The team was sitting together after the final workshop for the final wave of schools jovially enjoying the moment with a sense of accomplishment. We did it. Teams and plans are in place and the momentum is palpable. As we focused on the task for the next hour we had set aside for strategic planning, the question surfaced immediately…What now? The flood gates opened and the previous celebratory moment became distant somehow as we stood staring at the warp speed status…warp 8, warp 9. What did we need to maintain a steady-on course at warp 10? We are a rural, Alaskan district the size of West Virginia with an impressive amount of diversity within our realm. Our challenges are significant, but this point in our growth is not unique to us. Our Education Elements partners had seen this before. In the Kenai, we navigate our waters with practiced skill, but we are talking about changing our paradigm…We are now operating under the belief that everyone in our organization deserves their learning and growth to be personalized. Can we personalize professional development for teachers? Is it possible to build leadership opportunities for teachers who don’t want to leave the classroom? Can teacher leadership impact the culture of professional growth in schools? Yes! This IS possible!
“I found my people!” “This is like church!” “I feel so energized!” “Can we do this in our district?” These are just a few of the exclamations we heard at our National Leadership Institutes in 2019. We envisioned these events as a place to bring together leaders from across the country focused on similar problems of practice, but never imagined the depth of collaboration, learning, and friendship that would result.
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There are many avenues you can take when making change in your organization. Change can be made at the structural level by redesigning the way teams are organized. Change can be made at the team level by refining the way collaboration happens. Change can be made at the individual level by evolving personal habits and practices.
Personalized learning has captured the attention of many education reformers. Much of the conversation is around utilizing a personalized learning approach to enhance student engagement, and thereby, increase student achievement. I believe that many school districts are confusing personalized learning with offering programs that constitute personalized pathways. Pathways can be viewed as magnet programs, innovative programs, career technical education programs, debate, dual enrollment, international and global studies, dual language programs, and advanced placement. Although these programs provide school choice to students, by offering them a wide array of schools to attend where they can pursue a passion or program of interest specifically to them, this does not address the necessary changes in instructional practices inherent in personalized learning.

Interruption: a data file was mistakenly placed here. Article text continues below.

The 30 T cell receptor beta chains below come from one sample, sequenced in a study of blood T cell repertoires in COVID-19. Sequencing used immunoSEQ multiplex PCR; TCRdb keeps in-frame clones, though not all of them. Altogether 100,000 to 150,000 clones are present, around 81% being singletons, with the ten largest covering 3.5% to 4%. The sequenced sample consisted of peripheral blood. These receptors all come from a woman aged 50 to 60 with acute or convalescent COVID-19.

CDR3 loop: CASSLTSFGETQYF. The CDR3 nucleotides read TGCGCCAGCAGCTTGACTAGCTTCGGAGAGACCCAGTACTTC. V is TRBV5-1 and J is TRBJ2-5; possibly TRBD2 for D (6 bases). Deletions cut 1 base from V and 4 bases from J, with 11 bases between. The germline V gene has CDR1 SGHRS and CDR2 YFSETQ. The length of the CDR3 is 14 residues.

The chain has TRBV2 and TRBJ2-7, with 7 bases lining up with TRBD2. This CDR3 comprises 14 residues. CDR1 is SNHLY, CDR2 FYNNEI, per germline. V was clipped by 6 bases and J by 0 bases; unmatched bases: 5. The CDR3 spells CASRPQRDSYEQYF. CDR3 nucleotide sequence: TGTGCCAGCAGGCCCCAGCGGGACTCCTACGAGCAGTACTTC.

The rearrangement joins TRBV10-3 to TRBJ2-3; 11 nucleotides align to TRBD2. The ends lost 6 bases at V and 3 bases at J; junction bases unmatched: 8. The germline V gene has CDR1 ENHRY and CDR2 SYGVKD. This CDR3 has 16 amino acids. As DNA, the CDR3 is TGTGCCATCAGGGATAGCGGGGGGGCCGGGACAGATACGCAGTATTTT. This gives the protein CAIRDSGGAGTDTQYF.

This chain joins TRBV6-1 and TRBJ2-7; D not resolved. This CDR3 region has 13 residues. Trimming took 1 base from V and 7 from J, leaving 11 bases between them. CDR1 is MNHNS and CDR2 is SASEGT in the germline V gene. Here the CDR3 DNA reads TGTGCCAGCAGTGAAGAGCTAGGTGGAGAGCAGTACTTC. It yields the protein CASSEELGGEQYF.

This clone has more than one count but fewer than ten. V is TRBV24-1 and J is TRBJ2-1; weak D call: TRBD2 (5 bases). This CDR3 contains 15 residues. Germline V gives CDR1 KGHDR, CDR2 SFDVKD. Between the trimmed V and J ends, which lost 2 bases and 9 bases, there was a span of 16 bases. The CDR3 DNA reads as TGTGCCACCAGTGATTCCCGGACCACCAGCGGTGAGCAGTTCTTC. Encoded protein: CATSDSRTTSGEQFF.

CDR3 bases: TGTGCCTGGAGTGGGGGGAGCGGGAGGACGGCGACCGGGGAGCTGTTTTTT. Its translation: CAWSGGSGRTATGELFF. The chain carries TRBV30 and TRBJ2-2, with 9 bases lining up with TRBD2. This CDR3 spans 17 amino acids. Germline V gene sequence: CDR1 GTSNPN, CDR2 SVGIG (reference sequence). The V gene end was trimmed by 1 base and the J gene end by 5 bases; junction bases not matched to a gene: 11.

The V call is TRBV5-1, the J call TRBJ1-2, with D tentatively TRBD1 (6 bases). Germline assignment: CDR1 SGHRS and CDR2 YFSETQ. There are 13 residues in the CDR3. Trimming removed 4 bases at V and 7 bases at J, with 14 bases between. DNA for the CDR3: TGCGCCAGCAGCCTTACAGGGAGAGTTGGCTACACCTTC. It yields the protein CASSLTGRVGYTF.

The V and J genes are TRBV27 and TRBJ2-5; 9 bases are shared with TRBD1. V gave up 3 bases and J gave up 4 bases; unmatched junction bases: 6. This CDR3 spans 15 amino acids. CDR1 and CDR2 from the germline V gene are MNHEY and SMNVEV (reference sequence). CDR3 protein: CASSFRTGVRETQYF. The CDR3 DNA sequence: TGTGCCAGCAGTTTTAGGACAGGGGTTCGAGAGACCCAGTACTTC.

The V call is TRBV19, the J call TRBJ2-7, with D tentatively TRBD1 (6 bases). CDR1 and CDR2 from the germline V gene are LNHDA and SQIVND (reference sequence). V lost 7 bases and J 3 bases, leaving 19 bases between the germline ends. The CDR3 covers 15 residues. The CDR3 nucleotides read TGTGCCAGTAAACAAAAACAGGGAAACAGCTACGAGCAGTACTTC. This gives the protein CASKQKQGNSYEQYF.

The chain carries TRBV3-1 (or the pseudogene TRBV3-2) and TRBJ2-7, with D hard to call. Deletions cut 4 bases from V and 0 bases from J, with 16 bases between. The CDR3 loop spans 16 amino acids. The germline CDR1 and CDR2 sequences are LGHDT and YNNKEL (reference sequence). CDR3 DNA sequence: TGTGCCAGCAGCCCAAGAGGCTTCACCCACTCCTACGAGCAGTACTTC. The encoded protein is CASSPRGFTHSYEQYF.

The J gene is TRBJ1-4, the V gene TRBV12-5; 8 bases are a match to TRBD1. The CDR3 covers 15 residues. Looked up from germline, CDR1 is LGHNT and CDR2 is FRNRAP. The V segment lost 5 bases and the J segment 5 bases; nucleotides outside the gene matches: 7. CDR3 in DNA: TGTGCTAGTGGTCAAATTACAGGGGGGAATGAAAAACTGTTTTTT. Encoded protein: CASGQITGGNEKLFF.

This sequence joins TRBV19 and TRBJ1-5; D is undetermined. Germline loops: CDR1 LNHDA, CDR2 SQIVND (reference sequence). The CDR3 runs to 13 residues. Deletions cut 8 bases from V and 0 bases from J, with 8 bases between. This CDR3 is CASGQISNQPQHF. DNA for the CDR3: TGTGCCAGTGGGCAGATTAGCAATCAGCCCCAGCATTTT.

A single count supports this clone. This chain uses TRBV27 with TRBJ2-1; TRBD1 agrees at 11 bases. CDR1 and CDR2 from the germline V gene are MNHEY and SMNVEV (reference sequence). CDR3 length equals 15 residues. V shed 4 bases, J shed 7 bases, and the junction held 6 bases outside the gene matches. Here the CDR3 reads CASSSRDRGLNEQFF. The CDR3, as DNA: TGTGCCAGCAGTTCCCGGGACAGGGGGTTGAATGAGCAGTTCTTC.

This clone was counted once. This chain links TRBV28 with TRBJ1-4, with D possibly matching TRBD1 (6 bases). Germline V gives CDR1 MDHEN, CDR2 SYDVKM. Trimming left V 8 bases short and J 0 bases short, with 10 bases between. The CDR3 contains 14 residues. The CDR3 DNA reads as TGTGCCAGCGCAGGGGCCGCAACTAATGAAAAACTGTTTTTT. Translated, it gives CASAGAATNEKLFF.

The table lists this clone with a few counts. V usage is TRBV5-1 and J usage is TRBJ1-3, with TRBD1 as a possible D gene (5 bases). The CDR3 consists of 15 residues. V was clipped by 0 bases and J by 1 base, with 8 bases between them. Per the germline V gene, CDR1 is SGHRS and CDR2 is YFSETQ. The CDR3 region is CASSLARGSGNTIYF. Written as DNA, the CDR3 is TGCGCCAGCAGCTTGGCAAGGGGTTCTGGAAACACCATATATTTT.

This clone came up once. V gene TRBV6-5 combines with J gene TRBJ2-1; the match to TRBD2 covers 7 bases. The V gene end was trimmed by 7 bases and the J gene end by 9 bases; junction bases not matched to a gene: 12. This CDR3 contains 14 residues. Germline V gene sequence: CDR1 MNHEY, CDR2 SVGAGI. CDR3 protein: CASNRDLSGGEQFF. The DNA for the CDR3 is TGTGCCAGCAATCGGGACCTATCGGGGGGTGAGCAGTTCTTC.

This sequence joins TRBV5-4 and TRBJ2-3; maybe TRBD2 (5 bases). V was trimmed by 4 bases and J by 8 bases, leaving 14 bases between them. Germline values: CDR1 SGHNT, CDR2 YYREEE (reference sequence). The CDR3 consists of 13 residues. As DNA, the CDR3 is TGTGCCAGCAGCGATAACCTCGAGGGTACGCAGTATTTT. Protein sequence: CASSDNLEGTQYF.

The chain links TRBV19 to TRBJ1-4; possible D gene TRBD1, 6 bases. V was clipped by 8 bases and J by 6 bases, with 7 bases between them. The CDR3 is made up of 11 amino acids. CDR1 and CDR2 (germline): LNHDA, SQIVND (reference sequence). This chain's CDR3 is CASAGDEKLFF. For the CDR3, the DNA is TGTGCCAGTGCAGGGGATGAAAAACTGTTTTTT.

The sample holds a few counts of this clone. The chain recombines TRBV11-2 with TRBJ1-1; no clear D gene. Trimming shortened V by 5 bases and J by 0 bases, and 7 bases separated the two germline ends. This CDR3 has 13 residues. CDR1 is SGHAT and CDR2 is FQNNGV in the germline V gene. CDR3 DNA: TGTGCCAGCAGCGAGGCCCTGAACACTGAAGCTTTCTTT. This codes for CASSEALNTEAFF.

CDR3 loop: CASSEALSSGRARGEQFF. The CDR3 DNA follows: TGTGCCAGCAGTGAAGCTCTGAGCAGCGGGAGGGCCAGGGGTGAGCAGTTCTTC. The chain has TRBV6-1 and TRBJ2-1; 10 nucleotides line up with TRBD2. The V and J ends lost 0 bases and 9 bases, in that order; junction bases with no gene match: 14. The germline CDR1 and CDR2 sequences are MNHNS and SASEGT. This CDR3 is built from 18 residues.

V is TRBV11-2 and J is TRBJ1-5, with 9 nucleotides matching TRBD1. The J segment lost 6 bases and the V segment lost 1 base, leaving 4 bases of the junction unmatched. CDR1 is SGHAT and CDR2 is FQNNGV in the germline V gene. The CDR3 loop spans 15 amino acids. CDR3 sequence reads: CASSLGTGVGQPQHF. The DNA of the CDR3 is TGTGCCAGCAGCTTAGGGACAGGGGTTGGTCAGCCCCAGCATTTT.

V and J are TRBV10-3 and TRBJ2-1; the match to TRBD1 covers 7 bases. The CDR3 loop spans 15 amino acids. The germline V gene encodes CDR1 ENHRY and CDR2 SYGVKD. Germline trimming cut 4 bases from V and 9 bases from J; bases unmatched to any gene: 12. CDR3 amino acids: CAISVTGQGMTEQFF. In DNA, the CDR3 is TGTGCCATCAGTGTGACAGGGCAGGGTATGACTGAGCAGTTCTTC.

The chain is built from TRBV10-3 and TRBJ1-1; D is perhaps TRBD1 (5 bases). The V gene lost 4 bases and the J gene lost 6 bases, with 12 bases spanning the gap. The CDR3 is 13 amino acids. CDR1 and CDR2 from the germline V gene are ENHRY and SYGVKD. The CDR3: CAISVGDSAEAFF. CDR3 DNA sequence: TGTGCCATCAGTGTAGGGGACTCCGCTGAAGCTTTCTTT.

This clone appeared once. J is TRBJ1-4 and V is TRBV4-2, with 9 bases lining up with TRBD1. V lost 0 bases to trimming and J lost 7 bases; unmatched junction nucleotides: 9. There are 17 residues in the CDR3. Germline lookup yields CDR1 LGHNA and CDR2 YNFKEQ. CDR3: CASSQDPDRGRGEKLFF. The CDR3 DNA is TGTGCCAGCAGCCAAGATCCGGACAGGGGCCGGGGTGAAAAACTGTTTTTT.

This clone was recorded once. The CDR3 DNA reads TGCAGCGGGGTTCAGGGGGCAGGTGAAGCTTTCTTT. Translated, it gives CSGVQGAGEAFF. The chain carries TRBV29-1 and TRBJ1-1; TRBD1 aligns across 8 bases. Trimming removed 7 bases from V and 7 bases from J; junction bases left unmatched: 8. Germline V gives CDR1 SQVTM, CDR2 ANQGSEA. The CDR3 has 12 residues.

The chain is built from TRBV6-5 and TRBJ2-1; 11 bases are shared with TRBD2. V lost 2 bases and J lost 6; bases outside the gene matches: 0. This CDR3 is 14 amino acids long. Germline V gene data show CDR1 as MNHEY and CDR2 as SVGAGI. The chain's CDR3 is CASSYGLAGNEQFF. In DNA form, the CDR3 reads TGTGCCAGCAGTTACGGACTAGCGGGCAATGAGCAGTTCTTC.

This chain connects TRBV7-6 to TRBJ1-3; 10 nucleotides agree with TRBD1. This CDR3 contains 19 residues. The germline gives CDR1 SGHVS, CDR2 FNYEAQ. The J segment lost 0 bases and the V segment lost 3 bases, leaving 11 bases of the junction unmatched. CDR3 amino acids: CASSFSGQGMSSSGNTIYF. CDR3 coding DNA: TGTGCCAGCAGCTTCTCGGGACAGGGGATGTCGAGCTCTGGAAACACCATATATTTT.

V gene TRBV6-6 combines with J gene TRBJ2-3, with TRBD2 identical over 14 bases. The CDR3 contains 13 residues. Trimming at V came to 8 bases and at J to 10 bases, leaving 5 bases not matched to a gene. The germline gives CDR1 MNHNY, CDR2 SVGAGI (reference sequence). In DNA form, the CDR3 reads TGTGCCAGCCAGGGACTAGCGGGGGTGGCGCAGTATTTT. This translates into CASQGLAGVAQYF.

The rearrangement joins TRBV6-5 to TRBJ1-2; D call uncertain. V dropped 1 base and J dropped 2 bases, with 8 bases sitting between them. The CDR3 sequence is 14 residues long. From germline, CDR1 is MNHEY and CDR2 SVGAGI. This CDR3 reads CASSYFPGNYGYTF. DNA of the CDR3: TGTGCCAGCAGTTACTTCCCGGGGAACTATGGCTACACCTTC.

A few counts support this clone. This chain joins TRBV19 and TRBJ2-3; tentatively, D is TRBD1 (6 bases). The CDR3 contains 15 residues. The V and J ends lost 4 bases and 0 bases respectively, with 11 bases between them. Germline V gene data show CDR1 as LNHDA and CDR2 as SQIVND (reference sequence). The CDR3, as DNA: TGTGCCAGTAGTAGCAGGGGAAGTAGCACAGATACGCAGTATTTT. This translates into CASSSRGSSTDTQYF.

I don’t know about you, but I’ve found that my life is a day-to-day journey to reach my full potential. Whether it’s reaching my full potential in my health, my income, my relationships, or really anything I put effort into. The harsh truth is that a lot of us consistently fall short of that potential, despite making an effort. Sometimes it’s even us giving everything we have only to find out it wasn’t good enough. So how do we finally win? How do we stay motivated to keep giving more?
In a world hyper-focused on influencers and celebrities, it is no surprise that professional athletes are often a top feature of our news or social media feeds. The news we hear about athletes may be rooted in their record-breaking accomplishments, their broader impact on our society or culture, controversial behavior, or even experiences with an unexpected setback or tragedy. And, whether you consider yourself an avid sports fan, follow a few particular sports, teams, or individual athletes, or only engage in sports conversations when they are forced upon you via workplace metaphors, undoubtedly the presence of some leading athletic competitors have at times entered your thoughts. Regardless of your knowledge, appreciation, or perception of elite athletes, as school leaders there is much we can learn from other professionals who have been leaders amongst their peers and achieved greatness in their craft. I wanted to explore some of the mindsets, habits, and commitments of a handful of professional athletes who are widely considered the GOAT (greatest of all time) in their particular sport, and how intentionally embodying some of these ideas can strengthen our impact as school leaders. As you read, I invite you to consider the lessons you can apply to your own role as leaders striving to impact the lives and futures of students, families, communities, and educators you serve.